Evaluation of the Esperanza
Investigation Report and the Forest Service Chief's Esperanza Action
By Misery Whip, from TheySaid, 6/6/07
Cal Fire Esperanza Investigation Report 5/21/07 (links to
report in parts)
Esperanza Action Plan (pdf file 23k small)
After poking through the Esperanza Investigation Report
and seeing the Chief’s Esperanza Action Plan, I have some comments and
To start with, I think the investigators missed some very key points and
made some really bad assumptions.
We have ample evidence from this and many other burnovers that
firefighters continue to be surprised by the suddenness and severity of
these types of events. Why is that so? Is it just a temporary loss of
situational awareness, a lapse in judgment by otherwise reliable
employees, a “high risk-taking” culture, or is there something else
How and why did the firefighter who triaged the octagon house two years
earlier see the danger that these folks evidently did not? Is anyone
else wondering why the octagon house was identified as a loser two years
before the Esperanza Fire, yet an experienced engine supervisor and
branch director both failed to realize the vulnerability of that same
location and structure just before the burnover?
And I want to know more about why the investigators tagged Mark and the
crew of E57 with rule breaking (pg 83: violation of orders, regulations,
standard operating procedures). What order, regulations, or SOP did they
break? Why doesn’t the report explain this point? If you’re going to say
that someone did something wrong that led to a disaster of this
magnitude, shouldn’t you be required to explain this statement?
I noticed the 10 & 18 analysis is conspicuously absent in this report.
I, for one, applaud the decision to not include the 10 & 18 analysis
because they are really not of much value except as a teaching tool and
shouldn’t be part of our investigative process. Recognition Primed
Decisionmaking (RPD) is what really drives firefighter decisions, not
lists of very subjective guidelines. If the investigators felt that E57
broke one or more of the fire orders, such as “identify escape routes
and safety zones,” they should just come out and say it.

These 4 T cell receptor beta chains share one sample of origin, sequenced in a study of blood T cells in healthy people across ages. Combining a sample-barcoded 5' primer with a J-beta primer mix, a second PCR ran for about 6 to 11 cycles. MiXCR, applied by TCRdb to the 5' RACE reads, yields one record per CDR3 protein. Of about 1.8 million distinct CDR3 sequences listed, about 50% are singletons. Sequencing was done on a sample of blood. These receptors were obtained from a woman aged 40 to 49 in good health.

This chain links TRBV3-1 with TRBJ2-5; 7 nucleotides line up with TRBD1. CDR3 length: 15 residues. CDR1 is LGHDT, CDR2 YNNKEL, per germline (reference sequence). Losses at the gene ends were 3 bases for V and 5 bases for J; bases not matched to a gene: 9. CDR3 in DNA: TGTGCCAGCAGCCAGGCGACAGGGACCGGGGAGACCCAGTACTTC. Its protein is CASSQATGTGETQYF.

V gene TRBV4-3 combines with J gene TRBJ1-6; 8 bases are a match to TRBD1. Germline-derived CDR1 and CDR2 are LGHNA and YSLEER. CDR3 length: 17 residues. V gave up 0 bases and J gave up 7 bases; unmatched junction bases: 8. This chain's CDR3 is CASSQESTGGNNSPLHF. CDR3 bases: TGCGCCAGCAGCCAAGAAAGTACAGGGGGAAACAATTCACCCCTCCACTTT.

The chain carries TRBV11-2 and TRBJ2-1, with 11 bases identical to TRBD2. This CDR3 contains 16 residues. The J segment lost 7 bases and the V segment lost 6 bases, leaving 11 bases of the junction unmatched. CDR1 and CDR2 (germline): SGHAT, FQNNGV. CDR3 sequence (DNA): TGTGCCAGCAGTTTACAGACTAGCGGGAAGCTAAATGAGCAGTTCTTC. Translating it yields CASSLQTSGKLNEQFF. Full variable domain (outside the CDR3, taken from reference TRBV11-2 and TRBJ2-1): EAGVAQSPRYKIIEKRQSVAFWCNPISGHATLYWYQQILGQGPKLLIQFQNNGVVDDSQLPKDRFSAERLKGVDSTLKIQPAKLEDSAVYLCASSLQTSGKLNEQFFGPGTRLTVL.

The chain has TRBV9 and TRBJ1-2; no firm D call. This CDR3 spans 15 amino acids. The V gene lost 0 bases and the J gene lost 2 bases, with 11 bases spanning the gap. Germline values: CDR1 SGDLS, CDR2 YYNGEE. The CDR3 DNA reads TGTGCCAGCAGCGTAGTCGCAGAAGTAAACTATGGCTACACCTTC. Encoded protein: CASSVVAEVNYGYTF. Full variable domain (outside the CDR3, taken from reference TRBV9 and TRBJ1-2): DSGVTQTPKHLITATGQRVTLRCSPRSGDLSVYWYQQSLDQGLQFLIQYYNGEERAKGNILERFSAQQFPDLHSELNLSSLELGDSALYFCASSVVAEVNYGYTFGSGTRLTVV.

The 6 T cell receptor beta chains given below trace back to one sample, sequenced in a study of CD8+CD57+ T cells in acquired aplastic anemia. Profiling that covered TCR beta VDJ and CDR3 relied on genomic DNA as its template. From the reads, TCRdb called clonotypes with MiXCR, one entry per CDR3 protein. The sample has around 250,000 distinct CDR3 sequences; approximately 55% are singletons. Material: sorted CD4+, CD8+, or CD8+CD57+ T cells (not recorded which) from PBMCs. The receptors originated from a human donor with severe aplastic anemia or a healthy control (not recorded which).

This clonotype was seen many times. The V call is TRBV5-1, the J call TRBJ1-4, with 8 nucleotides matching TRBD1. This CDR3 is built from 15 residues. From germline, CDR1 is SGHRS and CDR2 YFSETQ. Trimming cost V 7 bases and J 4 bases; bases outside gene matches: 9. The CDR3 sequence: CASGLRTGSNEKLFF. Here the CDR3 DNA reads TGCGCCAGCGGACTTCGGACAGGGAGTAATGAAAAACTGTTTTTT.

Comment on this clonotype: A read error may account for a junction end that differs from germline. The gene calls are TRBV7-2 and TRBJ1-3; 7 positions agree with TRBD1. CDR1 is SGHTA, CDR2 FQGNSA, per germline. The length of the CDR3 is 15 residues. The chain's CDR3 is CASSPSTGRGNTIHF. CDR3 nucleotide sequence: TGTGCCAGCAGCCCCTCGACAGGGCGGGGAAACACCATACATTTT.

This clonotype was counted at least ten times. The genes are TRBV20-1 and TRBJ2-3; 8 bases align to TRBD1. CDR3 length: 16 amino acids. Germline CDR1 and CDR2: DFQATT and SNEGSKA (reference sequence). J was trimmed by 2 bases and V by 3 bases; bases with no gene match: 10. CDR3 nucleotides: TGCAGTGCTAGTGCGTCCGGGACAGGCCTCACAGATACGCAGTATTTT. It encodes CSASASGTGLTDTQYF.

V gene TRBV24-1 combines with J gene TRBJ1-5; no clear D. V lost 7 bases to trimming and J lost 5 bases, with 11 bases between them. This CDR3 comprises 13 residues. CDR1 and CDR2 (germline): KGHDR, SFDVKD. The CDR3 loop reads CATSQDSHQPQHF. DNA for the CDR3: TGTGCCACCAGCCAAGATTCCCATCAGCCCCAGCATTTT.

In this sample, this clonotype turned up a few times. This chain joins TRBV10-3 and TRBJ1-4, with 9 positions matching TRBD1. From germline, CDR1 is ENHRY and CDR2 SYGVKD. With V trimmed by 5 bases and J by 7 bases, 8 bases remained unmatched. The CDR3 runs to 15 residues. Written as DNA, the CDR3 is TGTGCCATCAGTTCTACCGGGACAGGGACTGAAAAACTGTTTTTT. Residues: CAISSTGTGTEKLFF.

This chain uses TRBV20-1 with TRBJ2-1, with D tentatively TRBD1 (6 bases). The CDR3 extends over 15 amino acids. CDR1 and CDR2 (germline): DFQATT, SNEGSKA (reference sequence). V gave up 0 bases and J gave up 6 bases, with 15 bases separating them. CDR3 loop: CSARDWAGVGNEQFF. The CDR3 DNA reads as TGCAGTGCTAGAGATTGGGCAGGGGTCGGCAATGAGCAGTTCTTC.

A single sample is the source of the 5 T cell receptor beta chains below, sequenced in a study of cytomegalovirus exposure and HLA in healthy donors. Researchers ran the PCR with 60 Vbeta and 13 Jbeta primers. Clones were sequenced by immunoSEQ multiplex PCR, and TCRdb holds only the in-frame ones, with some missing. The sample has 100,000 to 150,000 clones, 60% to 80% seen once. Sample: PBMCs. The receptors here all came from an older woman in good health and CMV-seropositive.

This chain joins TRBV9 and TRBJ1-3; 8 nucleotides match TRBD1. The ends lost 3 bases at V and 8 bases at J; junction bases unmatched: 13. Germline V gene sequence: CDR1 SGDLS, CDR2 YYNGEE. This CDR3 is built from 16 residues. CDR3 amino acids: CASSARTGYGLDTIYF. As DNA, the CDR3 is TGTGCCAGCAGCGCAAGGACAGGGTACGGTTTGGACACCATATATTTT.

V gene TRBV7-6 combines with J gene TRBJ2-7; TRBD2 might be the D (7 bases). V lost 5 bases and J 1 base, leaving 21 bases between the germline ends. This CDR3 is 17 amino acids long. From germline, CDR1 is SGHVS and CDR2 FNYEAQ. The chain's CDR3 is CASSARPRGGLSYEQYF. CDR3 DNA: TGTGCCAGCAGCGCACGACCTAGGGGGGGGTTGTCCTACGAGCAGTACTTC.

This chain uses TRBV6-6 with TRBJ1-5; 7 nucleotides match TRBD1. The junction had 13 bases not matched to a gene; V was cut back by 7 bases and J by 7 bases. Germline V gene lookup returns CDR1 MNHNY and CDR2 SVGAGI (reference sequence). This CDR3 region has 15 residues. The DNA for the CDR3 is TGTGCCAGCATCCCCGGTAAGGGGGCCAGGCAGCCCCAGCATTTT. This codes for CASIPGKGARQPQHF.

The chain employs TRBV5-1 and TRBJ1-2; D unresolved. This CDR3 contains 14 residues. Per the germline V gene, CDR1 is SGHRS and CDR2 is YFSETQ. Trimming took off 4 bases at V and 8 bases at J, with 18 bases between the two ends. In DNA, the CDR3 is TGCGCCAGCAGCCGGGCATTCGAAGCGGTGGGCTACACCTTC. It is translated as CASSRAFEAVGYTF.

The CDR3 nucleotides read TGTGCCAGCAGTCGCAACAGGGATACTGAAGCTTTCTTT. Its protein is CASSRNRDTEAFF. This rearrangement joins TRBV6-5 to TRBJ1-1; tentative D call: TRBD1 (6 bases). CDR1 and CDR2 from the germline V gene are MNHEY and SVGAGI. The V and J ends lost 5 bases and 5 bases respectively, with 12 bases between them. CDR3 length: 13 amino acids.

The safety zone analysis on page 58 reveals just how conflicted and
confused we are about identifying safety zones. The report calls the
doublewide location a safety zone, yet acknowledges that personnel at
that location had to conduct a critically timed burnout to withstand the
approaching fire front and were forced to take refuge in vehicles. By
our own definition, the doublewide was a deployment area, not a safety
Let’s face it; we still don’t know how to define a safety zone or
deployment area, and therefore don’t know how to teach firefighters how
to recognize them. Although we teach firefighters that drainages and
terrain features can channel convective gases and heat, we don’t spend a
lot of time discussing this critical piece of fire knowledge, or train
firefighters how to be cognizant of and avoid dangerous terrain/fuel
combinations during critical burning conditions.
The Interagency Response Pocket Guide doesn’t even attempt to address
this point when discussing calculations for safety zone size (for
radiant heat only), except to say that “convective heat from wind and/or
terrain influences will increase this distance requirement.” By how
much? Under what conditions?
The Fireline Handbook calculation says a safety zone radius should be
“four times the maximum flame height plus 50 square feet per
firefighter” and “the Safety Zone diameter should be twice the value of
the above formula.” But, “if the potential for the fire to burn
completely around the Safety Zone exists, the diameter should be twice
the values indicated above.” And then it says “keep in mind that these
guidelines do not address convective energy.” Huh?
What I get from that description is that all safety zones should be
round, and that if convective gases and heat are present these
guidelines do not apply. Last time I checked, convective gases and heat
are present on every fire, so apparently these supposed guidelines NEVER
apply. In addition, how in the hell are you supposed to know beforehand
what the maximum flame height will be on a given piece of ground? Isn’t
sizing up a safety zone something you’re supposed to do well before the
flames start reaching their maximum height?
To me, it is a cop-out to say that Mark and our comrades were careless
or complacent about their own safety when we don’t have answers to even
these basic questions.
Everything I have seen and heard and read about Esperanza points to two
things: that Mark felt he and the crew of E57 could safely make a stand
at the octagon house (pg 58: Engine 57 Captain communicated to others on
the radio that he felt secure at his location), and that the conditions
at that site quickly went from not-too-bad to deadly.
Folks, it isn’t radiant heat that suddenly changes from benign to
deadly; its convective gases and heat. In case after case, the Cedar